With virtually every school moving to virtual learning and a shortage of desks for purchase, local panicked parents are quickly realizing the kitchen table just won’t cut it for class time.
But finding a student size desk or chair is impossible! The majority of retailers are either out of stock or will not ship for months.
The organizational experts at the Closets by Design in Detroit are helping families desperate for ideas on creating the best environment for remote education and boosting their kid’s chances of home school success. For parents in a pinch, Closets by Design has put together a lesson plan they can use to set up a Home School Work Station:
Desk Doubles - Use what you have around the house. A sofa/console table can be repurposed as a desk. A smooth piece of splinter-free wood and some brackets mounted to a wall can create a perfect platform for a laptop. Or, balance a wooden board across two small storage cabinets.
Identify a Designated Study Space - This area should be quiet, easily accessible, and free from distractions. That means toys, games, and screens should be out of sight. You want to encourage focus and concentration. This can be the corner of a rarely used room or a space under the stairs. You can even convert a small closet. Just remove the doors, add a small table, shelves, and voila - a study space.
Beware the Bedroom - If possible, try to choose a space outside of your child’s bedroom. A bedroom should be a cozy and comforting space for children. Working and studying in the bedroom can create a disconnect with the brain associating the room as a relaxing space and this could impact sleep! Keeping their work environment separate from their personal space can help them better understand where and when work happens and when it’s play time!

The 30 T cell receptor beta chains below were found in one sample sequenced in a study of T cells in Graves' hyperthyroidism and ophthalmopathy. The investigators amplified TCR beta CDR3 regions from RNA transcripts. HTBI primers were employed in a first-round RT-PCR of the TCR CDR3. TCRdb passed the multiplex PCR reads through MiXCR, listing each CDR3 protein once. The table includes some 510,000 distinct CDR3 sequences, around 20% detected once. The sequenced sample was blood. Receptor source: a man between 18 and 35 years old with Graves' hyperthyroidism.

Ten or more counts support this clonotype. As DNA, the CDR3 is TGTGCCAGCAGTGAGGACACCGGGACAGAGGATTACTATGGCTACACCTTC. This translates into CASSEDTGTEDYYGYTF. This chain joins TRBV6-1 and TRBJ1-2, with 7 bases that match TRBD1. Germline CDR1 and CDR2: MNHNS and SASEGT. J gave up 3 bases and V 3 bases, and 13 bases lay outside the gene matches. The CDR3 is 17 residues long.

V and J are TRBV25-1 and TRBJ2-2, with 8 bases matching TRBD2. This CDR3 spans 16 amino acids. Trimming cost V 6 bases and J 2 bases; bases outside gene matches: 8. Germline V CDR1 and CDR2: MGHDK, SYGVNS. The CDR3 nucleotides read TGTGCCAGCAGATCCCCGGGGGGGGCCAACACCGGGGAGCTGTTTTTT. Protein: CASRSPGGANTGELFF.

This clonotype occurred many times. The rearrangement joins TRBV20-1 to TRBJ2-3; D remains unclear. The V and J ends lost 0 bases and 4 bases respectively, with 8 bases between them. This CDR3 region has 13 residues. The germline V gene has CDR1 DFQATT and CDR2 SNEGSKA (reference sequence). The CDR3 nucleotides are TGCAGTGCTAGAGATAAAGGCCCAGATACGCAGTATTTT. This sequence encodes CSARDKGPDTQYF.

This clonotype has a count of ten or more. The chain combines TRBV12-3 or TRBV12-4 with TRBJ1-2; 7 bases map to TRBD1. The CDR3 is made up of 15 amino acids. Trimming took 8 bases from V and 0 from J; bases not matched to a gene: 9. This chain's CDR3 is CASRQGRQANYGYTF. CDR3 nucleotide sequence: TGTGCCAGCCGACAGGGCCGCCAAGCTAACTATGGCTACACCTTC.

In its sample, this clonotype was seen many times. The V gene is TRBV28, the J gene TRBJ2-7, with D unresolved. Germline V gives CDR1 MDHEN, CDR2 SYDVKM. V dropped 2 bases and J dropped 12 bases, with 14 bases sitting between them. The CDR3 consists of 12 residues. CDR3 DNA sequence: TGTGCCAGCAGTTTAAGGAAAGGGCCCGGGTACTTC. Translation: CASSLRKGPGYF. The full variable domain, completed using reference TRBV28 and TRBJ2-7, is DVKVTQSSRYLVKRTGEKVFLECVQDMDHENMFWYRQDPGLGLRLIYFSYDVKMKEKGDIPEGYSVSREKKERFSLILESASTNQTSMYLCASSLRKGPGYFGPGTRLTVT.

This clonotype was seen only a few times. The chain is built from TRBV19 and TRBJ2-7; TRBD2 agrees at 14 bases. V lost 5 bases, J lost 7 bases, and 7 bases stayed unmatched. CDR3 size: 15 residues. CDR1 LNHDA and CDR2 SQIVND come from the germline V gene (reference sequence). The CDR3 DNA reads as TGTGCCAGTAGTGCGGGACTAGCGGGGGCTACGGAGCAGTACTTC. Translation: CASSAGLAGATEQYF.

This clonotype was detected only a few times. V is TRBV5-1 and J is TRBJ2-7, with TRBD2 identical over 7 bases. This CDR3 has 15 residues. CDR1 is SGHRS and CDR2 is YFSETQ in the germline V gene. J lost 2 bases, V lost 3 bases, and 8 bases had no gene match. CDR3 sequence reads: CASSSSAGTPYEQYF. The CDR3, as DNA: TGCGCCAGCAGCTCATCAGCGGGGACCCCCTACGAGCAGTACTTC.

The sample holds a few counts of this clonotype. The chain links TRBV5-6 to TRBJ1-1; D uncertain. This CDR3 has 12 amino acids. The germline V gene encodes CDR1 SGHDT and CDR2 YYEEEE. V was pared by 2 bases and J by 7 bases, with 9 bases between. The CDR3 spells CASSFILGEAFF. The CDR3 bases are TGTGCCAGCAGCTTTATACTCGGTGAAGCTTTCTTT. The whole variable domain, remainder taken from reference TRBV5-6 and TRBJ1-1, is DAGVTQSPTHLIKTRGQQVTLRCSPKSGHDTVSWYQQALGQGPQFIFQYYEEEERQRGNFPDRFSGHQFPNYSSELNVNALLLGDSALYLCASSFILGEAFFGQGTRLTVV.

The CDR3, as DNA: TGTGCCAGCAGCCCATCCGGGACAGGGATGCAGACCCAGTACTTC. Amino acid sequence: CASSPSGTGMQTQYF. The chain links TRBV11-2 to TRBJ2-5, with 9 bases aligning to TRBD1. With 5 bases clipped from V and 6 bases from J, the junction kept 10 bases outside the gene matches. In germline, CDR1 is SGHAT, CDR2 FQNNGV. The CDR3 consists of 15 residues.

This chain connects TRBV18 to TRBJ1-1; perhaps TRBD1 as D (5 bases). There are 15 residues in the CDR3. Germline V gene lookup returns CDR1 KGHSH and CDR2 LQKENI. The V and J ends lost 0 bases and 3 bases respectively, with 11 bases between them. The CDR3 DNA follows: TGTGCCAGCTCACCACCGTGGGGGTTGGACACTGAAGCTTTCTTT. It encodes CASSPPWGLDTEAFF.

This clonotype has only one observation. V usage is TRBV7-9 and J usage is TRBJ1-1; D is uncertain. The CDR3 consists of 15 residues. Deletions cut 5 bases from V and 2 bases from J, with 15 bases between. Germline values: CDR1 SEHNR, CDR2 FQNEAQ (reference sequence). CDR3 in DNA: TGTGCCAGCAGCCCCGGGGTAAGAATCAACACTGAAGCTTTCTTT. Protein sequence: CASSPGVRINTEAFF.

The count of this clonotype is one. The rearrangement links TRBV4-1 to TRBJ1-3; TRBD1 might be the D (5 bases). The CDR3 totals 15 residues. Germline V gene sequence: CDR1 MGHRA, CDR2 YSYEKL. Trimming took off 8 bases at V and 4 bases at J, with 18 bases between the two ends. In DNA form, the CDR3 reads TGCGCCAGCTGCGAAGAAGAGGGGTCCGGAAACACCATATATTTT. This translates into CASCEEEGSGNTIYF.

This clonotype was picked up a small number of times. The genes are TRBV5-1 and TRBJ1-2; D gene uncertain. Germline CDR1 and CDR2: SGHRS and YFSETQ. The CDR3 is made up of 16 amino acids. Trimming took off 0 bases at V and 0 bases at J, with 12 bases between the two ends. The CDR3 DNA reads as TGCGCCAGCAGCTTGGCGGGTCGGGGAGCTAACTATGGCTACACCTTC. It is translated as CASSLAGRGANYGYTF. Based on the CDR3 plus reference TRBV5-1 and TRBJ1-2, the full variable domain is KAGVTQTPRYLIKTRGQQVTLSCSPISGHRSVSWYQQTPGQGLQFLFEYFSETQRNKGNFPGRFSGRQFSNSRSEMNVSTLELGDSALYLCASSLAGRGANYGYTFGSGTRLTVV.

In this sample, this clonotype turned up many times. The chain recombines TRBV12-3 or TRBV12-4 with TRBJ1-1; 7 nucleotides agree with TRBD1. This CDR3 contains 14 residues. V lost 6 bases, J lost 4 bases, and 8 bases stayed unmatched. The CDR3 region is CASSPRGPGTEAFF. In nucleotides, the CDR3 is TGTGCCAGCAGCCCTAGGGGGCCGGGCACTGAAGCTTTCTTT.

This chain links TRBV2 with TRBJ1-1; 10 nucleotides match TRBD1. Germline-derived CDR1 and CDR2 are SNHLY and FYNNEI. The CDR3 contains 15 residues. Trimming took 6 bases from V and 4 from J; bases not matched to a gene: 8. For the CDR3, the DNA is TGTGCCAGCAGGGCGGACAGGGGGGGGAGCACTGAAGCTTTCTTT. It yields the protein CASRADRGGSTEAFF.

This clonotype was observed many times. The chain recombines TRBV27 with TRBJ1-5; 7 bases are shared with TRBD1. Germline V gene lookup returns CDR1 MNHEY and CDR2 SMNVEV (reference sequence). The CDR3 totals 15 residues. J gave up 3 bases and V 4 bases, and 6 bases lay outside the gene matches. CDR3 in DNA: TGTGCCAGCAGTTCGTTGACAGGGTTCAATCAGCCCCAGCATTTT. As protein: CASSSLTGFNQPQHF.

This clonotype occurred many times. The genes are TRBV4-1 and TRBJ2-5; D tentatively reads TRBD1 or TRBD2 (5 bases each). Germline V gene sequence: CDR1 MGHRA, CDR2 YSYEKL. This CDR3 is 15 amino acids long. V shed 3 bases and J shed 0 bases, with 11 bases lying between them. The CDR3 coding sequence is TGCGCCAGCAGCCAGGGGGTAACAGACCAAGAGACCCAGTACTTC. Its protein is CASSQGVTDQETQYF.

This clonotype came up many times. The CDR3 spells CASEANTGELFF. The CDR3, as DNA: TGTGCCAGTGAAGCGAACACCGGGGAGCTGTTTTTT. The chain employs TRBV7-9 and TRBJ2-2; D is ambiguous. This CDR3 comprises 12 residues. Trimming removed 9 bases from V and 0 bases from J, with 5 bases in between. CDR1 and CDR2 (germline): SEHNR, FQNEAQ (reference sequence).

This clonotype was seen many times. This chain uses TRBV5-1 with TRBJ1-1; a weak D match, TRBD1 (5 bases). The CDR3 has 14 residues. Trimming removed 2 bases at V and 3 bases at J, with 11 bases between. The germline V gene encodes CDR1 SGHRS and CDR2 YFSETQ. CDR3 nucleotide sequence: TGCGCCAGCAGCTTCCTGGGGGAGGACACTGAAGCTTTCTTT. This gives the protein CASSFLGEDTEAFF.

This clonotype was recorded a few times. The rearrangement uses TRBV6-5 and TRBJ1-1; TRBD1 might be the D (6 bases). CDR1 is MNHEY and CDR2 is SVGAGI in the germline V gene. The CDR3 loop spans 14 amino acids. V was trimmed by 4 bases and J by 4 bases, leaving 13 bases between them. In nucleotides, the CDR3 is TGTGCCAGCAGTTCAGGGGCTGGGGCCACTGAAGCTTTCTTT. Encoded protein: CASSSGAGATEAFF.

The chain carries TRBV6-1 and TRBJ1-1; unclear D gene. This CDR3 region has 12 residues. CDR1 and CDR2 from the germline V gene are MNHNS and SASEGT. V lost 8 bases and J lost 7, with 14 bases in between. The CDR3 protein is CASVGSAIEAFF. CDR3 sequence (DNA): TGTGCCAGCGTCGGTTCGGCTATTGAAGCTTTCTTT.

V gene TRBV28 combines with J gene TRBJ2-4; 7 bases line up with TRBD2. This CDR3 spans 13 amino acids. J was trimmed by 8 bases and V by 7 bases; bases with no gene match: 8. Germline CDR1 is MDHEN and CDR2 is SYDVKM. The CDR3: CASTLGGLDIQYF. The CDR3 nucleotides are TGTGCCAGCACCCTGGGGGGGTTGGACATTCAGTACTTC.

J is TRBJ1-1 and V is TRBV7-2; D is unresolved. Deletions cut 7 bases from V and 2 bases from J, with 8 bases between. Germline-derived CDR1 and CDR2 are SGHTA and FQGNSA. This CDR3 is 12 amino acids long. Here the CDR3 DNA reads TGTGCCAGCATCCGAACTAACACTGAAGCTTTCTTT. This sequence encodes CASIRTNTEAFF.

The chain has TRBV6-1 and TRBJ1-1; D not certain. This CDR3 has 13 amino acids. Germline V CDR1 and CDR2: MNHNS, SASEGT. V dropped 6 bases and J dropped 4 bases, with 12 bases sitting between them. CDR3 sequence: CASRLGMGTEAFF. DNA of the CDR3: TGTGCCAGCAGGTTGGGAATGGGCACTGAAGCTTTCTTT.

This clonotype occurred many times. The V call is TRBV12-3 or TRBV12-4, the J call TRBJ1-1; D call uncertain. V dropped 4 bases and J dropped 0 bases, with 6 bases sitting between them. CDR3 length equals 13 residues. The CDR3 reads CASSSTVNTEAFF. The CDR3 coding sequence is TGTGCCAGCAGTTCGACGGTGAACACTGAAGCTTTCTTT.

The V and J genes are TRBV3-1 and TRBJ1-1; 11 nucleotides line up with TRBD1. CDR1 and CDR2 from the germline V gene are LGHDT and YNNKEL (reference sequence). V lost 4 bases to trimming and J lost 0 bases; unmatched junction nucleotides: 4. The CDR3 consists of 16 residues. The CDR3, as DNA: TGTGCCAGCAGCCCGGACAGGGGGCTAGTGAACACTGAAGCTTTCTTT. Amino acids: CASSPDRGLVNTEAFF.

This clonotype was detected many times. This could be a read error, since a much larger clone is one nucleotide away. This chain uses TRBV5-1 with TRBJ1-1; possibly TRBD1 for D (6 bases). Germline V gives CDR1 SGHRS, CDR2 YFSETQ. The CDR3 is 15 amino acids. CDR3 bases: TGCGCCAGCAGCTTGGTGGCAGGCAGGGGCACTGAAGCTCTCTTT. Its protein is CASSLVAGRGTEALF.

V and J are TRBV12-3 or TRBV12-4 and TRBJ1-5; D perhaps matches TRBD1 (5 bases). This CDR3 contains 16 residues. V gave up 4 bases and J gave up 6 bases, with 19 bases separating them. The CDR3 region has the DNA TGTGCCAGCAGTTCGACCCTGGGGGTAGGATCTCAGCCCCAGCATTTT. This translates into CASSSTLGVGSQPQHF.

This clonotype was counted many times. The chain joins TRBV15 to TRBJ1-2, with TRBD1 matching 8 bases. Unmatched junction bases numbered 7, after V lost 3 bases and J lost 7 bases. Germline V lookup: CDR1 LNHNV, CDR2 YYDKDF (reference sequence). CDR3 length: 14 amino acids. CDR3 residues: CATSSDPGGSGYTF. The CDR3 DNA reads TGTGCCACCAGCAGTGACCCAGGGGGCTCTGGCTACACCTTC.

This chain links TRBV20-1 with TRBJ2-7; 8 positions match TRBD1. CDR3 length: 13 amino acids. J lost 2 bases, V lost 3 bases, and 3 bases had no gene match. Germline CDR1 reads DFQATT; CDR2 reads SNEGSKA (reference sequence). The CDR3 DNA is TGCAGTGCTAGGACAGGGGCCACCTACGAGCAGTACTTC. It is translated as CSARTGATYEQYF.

Kitchen Table Trouble - Avoid the temptation of setting up the work area at the kitchen table or counter. The kitchen table is where you eat meals and snacks. Valuable computer equipment, homework sheets, books, and projects could get damaged or ruined if food and drinks are spilled on them. It also is a hassle to clear everything off the table to eat family meals and then bring it all back. It increases the chance important notes could get lost in the shuffle.
Control Clutter - Studies show the environment in which a child learns can have a dramatic impact on their ability to learn. Make sure the room where the child is studying is neat and tidy and free of clutter. When a child’s physical surroundings are organized, it enables them to do better work.
Bye Bye Backpacks - Bins and baskets are the new backpack. Use colorful bins and baskets to organize all the school supplies your child will need to succeed. These can hold workbooks, notebooks, pencils, calculators, and more.
Attach Art - Hanging a dry-erase board is a fast and easy way for kids to keep track of what tasks they need to work on. They can check off homework as they finish. Consider adding a few pieces of art with inspirational quotes to help get those creative juices flowing. You could even add educational posters like a periodic table, maps or multiplication tables.
Separate School Work - More than one child? Separate their schoolwork by assigning each child a color bin. You can slide the bins and baskets into cubbies for an even more organized look.